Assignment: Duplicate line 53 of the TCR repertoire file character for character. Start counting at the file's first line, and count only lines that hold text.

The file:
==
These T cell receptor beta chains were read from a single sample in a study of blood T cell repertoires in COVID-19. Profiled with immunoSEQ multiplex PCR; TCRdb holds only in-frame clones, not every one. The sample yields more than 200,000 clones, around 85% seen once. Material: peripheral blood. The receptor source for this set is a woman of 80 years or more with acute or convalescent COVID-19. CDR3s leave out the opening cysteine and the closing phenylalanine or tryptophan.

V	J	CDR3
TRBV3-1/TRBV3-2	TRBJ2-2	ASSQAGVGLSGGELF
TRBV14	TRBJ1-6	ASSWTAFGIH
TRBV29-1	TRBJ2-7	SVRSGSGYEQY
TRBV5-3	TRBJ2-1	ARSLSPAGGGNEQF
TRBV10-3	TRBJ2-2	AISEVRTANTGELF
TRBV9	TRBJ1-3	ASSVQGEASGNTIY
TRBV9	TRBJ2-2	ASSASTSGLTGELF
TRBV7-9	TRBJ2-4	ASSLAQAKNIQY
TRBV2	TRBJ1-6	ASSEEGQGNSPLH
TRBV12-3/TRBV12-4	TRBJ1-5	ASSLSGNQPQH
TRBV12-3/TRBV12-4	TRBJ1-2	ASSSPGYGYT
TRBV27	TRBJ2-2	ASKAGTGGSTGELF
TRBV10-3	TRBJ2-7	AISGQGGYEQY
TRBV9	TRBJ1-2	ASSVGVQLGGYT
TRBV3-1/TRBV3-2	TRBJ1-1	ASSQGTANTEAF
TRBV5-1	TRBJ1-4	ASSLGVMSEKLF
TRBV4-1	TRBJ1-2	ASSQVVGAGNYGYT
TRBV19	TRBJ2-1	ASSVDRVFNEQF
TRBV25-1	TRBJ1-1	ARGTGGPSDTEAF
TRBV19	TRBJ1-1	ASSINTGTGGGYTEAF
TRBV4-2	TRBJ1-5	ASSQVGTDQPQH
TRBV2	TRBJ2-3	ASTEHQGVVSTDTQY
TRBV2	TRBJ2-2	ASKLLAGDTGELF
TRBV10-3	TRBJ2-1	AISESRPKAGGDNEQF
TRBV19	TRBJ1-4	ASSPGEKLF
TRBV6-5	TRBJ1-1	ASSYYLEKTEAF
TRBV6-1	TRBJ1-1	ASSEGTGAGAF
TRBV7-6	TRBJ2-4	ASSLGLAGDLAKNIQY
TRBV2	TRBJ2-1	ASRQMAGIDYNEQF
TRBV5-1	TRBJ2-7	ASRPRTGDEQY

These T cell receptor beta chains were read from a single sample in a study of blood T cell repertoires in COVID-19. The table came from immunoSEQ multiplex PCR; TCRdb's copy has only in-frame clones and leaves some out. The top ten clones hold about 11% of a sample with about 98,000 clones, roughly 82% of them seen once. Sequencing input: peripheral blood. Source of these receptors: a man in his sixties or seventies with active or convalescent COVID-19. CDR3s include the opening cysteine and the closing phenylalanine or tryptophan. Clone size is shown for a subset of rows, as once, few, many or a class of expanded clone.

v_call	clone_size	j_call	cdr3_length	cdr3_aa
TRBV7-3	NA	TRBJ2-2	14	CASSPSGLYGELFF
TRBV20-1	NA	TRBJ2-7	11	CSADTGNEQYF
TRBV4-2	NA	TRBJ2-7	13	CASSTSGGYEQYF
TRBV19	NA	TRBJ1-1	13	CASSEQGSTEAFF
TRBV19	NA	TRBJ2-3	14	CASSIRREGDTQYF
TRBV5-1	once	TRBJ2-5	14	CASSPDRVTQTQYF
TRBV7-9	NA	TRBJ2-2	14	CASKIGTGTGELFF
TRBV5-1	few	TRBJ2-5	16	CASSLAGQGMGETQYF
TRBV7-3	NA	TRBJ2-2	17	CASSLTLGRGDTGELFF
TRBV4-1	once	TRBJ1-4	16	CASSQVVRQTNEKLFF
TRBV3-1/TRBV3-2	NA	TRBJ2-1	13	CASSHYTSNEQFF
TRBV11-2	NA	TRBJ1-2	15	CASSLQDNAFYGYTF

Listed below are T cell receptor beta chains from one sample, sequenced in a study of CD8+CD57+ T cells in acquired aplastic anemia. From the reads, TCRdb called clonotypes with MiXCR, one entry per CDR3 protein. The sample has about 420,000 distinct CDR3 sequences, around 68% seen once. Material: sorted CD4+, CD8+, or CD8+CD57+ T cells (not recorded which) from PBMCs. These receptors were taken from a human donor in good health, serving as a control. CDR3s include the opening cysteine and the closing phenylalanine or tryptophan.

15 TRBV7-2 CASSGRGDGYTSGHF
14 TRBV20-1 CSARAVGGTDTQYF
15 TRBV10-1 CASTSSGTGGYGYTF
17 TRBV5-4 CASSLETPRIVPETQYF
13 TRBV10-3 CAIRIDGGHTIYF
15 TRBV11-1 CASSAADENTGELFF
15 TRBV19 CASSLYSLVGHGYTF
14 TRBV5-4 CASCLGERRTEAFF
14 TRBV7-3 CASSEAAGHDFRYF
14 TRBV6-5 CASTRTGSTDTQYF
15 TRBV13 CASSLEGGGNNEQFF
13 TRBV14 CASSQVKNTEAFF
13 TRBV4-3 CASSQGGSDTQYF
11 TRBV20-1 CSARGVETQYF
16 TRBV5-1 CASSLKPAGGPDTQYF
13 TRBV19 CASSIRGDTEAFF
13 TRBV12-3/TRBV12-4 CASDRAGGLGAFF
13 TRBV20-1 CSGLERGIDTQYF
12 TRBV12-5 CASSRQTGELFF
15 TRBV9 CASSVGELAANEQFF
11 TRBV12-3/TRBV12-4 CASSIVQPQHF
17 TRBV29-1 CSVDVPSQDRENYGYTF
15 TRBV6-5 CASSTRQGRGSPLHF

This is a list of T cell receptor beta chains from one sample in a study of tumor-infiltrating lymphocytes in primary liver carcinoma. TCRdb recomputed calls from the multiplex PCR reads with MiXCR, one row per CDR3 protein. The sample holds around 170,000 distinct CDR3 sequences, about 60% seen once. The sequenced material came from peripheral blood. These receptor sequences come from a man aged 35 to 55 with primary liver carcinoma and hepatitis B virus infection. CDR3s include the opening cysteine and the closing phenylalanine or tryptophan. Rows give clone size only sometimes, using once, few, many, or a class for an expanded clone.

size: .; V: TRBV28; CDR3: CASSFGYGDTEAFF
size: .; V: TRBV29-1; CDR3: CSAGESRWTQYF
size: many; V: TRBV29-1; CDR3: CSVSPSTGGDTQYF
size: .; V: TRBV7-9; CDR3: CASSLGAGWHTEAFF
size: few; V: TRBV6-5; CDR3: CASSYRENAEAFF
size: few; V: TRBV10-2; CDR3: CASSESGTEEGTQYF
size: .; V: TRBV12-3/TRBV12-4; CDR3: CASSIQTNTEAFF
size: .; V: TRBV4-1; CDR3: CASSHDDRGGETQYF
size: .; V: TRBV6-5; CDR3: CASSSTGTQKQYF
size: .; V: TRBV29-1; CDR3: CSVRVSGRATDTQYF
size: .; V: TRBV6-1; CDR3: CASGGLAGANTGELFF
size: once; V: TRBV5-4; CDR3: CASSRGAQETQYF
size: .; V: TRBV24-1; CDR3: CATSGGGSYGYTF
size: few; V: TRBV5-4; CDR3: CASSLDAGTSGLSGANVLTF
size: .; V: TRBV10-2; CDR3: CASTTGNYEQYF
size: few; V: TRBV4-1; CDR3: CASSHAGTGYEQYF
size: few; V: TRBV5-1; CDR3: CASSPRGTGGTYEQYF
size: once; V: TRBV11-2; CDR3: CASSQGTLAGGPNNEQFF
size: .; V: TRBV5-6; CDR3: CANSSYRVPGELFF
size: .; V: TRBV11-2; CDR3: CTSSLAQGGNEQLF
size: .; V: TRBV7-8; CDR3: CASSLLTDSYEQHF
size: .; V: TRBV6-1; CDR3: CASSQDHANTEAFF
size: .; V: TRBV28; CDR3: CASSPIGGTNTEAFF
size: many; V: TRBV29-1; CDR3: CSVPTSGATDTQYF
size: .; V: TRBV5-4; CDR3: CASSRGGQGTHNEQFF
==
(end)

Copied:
15 TRBV11-1 CASSAADENTGELFF